Metagenome assembled genomes for the bank vole Myodes glareolus.

Host-associated microbes provide diverse services for their host. We provide genomes for gut bacteria from a wild rodent. These genomic data can be used to better understand the functions of host associated microbes.

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All organisms host a community of microbes — bacteria, archaea, fungi and viruses — which is collectively termed the microbiota. Microbiota provide useful services to their host, such as preventing colonisation of the host by other, potentially harmful, microbes, and communicating with the host’s immune system. In animals, the gut microbiota convert many of the otherwise indigestible components of the host’s diet to supply energy and other metabolites. The composition of the microbiota is important for host health and there is a wealth of literature examining processes that can affect the composition of host-associated microbiota.

My colleagues and I have been visiting the former nuclear accident site at Chernobyl, Ukraine since 2011, with the aim of identifying the ecological and evolutionary consequences of inhabiting an area that is contaminated by radionuclides. One of the most interesting aspects of our work was the marked change in the composition of the gut microbiota of a small rodent, the bank vole Myodes glareolus, inhabiting contaminated areas. Whether this response by the gut microbiota to contamination was a direct effect of exposure to radionuclide contamination is unclear, as the composition of a host’s gut microbiota community often depends on the host’s diet or its physiology. In particular, we wanted to uncover the types of ‘services' that are affected by a change in gut microbiota composition.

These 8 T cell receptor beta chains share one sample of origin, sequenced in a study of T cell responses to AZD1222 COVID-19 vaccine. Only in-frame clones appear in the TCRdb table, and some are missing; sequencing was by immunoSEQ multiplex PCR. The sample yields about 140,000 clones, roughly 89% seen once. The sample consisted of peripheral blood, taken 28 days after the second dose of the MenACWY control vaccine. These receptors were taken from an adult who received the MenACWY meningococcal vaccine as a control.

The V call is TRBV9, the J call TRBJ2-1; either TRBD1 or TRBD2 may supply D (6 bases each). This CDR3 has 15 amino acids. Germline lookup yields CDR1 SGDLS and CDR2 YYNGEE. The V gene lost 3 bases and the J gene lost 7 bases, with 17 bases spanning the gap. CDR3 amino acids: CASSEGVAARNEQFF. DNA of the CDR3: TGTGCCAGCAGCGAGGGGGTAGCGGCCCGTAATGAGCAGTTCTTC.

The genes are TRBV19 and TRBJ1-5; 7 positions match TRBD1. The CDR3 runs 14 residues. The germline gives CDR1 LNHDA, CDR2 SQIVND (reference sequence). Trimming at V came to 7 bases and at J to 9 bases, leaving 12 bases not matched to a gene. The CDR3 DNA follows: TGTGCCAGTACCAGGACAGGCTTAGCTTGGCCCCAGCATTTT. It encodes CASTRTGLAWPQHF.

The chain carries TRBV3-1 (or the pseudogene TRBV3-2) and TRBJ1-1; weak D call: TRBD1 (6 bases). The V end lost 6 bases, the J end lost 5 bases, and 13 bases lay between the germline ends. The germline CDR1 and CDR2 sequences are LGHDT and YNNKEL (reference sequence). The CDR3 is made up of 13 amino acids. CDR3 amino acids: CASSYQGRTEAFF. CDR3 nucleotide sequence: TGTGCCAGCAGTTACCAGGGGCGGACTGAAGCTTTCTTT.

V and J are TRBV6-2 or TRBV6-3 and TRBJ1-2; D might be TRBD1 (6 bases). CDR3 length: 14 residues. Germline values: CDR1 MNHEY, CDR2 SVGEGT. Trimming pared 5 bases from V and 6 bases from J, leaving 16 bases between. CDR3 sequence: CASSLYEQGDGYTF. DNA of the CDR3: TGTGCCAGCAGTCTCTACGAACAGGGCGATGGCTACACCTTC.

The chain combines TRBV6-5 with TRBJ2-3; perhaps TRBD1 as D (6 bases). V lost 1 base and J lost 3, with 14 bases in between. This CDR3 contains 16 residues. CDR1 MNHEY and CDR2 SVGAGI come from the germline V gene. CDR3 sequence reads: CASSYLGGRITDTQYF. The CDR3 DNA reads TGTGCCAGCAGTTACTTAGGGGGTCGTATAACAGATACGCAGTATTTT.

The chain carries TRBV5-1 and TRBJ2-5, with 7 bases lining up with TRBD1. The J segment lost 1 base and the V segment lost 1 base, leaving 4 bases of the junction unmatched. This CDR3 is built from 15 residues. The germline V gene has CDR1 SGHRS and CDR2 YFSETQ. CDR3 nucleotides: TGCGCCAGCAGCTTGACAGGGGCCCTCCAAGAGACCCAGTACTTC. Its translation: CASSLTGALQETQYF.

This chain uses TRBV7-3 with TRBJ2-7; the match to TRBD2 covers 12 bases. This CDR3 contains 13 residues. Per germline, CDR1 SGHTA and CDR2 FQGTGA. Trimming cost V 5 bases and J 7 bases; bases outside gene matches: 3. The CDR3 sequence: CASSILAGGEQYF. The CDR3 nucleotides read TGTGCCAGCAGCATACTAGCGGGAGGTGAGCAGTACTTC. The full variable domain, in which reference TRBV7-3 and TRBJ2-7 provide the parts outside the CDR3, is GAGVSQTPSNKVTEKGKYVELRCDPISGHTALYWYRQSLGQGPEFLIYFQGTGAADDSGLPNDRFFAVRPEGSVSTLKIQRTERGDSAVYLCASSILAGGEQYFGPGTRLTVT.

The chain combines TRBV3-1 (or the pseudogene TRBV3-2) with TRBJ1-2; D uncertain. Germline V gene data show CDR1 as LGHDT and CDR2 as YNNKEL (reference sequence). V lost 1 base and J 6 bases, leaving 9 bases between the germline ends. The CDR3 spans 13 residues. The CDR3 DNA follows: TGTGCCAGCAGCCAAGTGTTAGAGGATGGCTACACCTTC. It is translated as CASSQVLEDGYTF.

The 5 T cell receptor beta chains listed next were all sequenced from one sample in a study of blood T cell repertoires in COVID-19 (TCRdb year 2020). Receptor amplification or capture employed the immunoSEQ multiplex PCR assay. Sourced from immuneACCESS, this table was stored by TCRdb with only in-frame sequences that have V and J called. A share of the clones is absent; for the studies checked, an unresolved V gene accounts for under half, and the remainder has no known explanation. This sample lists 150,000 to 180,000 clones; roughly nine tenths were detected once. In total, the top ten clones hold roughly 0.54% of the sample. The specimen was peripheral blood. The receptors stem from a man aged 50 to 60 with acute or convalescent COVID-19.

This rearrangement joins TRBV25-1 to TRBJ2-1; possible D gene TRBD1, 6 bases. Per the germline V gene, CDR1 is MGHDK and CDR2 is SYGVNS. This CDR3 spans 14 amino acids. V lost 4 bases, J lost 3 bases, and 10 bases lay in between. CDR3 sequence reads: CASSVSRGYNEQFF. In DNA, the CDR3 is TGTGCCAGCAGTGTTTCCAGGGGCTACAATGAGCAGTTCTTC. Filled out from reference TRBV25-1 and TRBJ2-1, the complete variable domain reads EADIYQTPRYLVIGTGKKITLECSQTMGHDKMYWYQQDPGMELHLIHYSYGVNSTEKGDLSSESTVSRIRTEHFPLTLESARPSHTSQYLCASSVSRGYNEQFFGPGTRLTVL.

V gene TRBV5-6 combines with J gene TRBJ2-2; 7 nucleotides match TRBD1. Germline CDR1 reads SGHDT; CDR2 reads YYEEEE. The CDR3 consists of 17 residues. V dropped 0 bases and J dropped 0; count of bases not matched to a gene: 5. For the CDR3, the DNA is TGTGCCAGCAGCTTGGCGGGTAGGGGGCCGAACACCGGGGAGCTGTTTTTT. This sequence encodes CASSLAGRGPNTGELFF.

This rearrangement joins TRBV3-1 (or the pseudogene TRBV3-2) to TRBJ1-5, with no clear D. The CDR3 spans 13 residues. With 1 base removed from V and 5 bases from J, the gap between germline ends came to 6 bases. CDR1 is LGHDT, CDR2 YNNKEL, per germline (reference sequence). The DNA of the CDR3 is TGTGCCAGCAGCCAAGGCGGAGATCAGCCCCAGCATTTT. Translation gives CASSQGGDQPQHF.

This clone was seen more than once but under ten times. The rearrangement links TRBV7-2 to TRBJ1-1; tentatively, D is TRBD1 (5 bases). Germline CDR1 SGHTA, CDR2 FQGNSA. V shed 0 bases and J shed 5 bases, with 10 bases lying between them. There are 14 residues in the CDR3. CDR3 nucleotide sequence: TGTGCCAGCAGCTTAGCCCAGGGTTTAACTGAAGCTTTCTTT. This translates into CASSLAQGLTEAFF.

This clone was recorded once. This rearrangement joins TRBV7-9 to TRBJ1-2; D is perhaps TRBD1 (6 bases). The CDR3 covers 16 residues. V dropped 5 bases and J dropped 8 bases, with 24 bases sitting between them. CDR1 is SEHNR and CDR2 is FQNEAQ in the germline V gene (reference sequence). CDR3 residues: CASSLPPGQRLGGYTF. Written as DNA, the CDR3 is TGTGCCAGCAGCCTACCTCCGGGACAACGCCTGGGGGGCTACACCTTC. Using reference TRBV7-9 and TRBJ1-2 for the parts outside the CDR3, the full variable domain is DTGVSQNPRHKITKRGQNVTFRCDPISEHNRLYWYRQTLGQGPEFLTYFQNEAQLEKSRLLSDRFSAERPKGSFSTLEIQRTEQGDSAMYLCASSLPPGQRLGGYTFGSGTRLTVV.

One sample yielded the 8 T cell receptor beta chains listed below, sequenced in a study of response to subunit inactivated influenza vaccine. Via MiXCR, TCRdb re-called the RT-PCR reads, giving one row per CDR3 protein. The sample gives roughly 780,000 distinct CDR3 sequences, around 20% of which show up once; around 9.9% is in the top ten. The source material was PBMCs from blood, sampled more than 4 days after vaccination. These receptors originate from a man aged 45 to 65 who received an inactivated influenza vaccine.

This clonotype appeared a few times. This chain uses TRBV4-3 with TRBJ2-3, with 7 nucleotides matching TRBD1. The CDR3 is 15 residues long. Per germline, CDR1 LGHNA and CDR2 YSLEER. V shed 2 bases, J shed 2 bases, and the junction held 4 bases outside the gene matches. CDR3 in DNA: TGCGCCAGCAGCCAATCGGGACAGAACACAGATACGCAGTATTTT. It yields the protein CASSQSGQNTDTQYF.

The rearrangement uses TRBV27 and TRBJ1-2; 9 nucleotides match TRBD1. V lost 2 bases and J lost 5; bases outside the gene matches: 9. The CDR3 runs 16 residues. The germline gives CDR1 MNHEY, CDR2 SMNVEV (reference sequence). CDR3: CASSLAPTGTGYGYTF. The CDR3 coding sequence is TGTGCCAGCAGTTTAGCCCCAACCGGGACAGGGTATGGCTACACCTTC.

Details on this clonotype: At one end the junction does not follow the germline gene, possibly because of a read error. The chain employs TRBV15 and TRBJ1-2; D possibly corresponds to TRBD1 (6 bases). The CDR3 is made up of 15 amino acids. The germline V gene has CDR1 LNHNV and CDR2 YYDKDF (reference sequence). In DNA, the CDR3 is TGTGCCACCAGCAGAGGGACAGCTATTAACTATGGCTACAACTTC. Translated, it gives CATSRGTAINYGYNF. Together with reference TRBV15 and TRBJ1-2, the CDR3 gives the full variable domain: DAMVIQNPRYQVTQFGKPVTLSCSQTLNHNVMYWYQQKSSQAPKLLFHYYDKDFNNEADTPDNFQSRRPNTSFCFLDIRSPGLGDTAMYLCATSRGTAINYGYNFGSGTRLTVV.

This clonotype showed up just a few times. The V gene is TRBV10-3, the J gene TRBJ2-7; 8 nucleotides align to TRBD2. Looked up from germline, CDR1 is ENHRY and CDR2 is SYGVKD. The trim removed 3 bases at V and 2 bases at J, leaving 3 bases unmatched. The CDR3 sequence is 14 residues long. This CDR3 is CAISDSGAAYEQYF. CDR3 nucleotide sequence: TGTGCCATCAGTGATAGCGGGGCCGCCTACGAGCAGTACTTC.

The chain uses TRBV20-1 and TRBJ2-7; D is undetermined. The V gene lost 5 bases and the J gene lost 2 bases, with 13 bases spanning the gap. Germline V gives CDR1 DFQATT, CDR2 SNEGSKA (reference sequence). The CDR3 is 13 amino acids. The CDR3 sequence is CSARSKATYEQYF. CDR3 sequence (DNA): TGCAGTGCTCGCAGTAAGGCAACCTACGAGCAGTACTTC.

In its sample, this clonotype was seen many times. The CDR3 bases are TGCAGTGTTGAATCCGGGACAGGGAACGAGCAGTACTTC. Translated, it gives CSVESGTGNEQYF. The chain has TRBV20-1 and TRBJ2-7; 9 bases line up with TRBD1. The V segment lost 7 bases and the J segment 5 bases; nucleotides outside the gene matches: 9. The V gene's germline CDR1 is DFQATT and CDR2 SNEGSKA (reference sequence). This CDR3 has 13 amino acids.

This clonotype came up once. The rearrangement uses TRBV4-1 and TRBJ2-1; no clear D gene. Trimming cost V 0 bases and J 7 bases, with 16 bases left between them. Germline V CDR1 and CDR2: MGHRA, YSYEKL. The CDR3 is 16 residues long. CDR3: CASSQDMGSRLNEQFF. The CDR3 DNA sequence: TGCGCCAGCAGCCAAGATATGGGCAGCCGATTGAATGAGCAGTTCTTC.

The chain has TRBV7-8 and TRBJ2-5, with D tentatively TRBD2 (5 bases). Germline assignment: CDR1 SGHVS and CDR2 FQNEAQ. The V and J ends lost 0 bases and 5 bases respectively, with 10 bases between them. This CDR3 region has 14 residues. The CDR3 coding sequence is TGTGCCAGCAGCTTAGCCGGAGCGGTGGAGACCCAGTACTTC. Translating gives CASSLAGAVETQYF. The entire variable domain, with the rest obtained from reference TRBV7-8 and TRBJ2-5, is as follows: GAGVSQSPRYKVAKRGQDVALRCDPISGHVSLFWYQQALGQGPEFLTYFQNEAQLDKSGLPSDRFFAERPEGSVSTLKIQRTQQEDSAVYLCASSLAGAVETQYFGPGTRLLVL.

Our study species - the bank vole Myodes glareolus.
Photo: Pinja Rautio.

Microbiota can provide useful services to the host because of the diversity of genes present in the microbial genomes. A huge effort to sequence the genomes of microbiota from humans and laboratory models, such as mice and rats, makes it relatively straightforward to quantify how a change in community can alter the microbiota’s function. Despite the rapidly expanding interest in describing the species within the microbiota of wildlife, comparatively little is known about about the genomes, and hence the functions, of their microbiota. Our bank vole metagenomics project was born in the frustration derived from the few available microbiota genomes from wild rodents.

To better understand the likely change in function associated with altered microbiota community composition, we began a collaboration with the Earth Microbiome Project 500, which supported metagenomics sequencing of bank vole faecal samples. Our data is a collection of 254 metagenome assembled genomes (MAGs) that catalogue the diversity of genes, and hence functions, within the bank vole gut microbiota.

We anticipate that these data will have wide applications, such as quantifying the change in functions associated with inhabiting diverse environments and to quantify the core functions of bacterial families such as the S24-7 (phylum Bacteroidetes) that are common in rodent gastrointestinal tracts.

Our description of these bacterial genomes is published in Scientific Data, and can be found here.


Photo credit: Poster image - Anton Lavrinienko
Post contributor: Anton Lavrinienko

Phillip Watts

Professor, University of Jyväskylä

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